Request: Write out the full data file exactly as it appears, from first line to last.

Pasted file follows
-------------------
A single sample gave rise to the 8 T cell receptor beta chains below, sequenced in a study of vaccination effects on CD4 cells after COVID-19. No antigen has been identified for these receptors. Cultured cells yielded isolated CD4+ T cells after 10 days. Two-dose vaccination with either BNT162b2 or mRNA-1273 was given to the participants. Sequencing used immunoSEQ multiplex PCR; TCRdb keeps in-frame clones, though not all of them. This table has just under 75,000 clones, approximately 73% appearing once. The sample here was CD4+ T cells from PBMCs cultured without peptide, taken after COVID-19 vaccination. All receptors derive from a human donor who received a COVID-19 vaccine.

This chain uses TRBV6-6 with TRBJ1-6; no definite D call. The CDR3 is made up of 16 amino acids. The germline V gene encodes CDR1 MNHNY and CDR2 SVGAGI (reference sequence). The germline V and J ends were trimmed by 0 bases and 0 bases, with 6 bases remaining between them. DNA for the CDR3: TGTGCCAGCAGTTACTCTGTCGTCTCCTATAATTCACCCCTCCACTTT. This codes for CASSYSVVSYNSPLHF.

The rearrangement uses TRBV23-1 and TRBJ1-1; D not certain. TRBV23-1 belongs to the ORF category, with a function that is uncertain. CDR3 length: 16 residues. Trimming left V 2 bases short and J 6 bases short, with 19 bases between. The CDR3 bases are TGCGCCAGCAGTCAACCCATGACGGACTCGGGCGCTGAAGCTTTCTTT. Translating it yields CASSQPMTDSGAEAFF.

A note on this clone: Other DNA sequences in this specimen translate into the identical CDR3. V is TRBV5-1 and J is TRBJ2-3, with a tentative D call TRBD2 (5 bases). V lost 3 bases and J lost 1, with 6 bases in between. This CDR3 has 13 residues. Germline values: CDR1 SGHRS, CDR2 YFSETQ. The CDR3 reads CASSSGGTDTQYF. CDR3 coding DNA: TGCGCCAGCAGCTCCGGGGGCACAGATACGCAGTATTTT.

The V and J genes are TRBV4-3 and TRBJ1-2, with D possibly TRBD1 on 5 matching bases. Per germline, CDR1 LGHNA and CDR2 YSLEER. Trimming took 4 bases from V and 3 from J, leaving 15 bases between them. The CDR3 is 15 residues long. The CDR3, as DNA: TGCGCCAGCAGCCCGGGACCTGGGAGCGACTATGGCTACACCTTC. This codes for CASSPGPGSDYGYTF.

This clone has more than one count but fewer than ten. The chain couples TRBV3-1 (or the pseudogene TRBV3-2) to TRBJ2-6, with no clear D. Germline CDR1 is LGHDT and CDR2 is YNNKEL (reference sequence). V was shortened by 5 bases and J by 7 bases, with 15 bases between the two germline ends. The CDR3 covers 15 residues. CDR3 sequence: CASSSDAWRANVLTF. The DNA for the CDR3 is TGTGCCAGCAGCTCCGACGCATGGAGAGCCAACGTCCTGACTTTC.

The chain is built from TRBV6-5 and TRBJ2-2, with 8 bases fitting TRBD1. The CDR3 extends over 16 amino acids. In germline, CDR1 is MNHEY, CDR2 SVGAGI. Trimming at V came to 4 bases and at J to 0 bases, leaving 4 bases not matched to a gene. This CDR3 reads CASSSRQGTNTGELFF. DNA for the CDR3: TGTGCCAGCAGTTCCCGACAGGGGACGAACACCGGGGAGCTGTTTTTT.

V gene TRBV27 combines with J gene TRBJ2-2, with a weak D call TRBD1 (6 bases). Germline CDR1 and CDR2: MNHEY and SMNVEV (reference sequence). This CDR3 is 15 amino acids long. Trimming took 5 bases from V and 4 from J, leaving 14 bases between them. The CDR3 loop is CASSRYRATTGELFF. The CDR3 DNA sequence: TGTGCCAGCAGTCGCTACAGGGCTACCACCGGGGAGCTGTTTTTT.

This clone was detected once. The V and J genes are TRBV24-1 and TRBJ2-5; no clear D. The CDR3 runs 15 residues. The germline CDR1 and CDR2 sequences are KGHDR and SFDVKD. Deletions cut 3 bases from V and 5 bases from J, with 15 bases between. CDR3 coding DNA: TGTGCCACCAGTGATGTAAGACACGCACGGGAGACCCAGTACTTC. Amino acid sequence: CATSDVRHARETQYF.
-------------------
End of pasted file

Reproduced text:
A single sample gave rise to the 8 T cell receptor beta chains below, sequenced in a study of vaccination effects on CD4 cells after COVID-19. No antigen has been identified for these receptors. Cultured cells yielded isolated CD4+ T cells after 10 days. Two-dose vaccination with either BNT162b2 or mRNA-1273 was given to the participants. Sequencing used immunoSEQ multiplex PCR; TCRdb keeps in-frame clones, though not all of them. This table has just under 75,000 clones, approximately 73% appearing once. The sample here was CD4+ T cells from PBMCs cultured without peptide, taken after COVID-19 vaccination. All receptors derive from a human donor who received a COVID-19 vaccine.

This chain uses TRBV6-6 with TRBJ1-6; no definite D call. The CDR3 is made up of 16 amino acids. The germline V gene encodes CDR1 MNHNY and CDR2 SVGAGI (reference sequence). The germline V and J ends were trimmed by 0 bases and 0 bases, with 6 bases remaining between them. DNA for the CDR3: TGTGCCAGCAGTTACTCTGTCGTCTCCTATAATTCACCCCTCCACTTT. This codes for CASSYSVVSYNSPLHF.

The rearrangement uses TRBV23-1 and TRBJ1-1; D not certain. TRBV23-1 belongs to the ORF category, with a function that is uncertain. CDR3 length: 16 residues. Trimming left V 2 bases short and J 6 bases short, with 19 bases between. The CDR3 bases are TGCGCCAGCAGTCAACCCATGACGGACTCGGGCGCTGAAGCTTTCTTT. Translating it yields CASSQPMTDSGAEAFF.

A note on this clone: Other DNA sequences in this specimen translate into the identical CDR3. V is TRBV5-1 and J is TRBJ2-3, with a tentative D call TRBD2 (5 bases). V lost 3 bases and J lost 1, with 6 bases in between. This CDR3 has 13 residues. Germline values: CDR1 SGHRS, CDR2 YFSETQ. The CDR3 reads CASSSGGTDTQYF. CDR3 coding DNA: TGCGCCAGCAGCTCCGGGGGCACAGATACGCAGTATTTT.

The V and J genes are TRBV4-3 and TRBJ1-2, with D possibly TRBD1 on 5 matching bases. Per germline, CDR1 LGHNA and CDR2 YSLEER. Trimming took 4 bases from V and 3 from J, leaving 15 bases between them. The CDR3 is 15 residues long. The CDR3, as DNA: TGCGCCAGCAGCCCGGGACCTGGGAGCGACTATGGCTACACCTTC. This codes for CASSPGPGSDYGYTF.

This clone has more than one count but fewer than ten. The chain couples TRBV3-1 (or the pseudogene TRBV3-2) to TRBJ2-6, with no clear D. Germline CDR1 is LGHDT and CDR2 is YNNKEL (reference sequence). V was shortened by 5 bases and J by 7 bases, with 15 bases between the two germline ends. The CDR3 covers 15 residues. CDR3 sequence: CASSSDAWRANVLTF. The DNA for the CDR3 is TGTGCCAGCAGCTCCGACGCATGGAGAGCCAACGTCCTGACTTTC.

The chain is built from TRBV6-5 and TRBJ2-2, with 8 bases fitting TRBD1. The CDR3 extends over 16 amino acids. In germline, CDR1 is MNHEY, CDR2 SVGAGI. Trimming at V came to 4 bases and at J to 0 bases, leaving 4 bases not matched to a gene. This CDR3 reads CASSSRQGTNTGELFF. DNA for the CDR3: TGTGCCAGCAGTTCCCGACAGGGGACGAACACCGGGGAGCTGTTTTTT.

V gene TRBV27 combines with J gene TRBJ2-2, with a weak D call TRBD1 (6 bases). Germline CDR1 and CDR2: MNHEY and SMNVEV (reference sequence). This CDR3 is 15 amino acids long. Trimming took 5 bases from V and 4 from J, leaving 14 bases between them. The CDR3 loop is CASSRYRATTGELFF. The CDR3 DNA sequence: TGTGCCAGCAGTCGCTACAGGGCTACCACCGGGGAGCTGTTTTTT.

This clone was detected once. The V and J genes are TRBV24-1 and TRBJ2-5; no clear D. The CDR3 runs 15 residues. The germline CDR1 and CDR2 sequences are KGHDR and SFDVKD. Deletions cut 3 bases from V and 5 bases from J, with 15 bases between. CDR3 coding DNA: TGTGCCACCAGTGATGTAAGACACGCACGGGAGACCCAGTACTTC. Amino acid sequence: CATSDVRHARETQYF.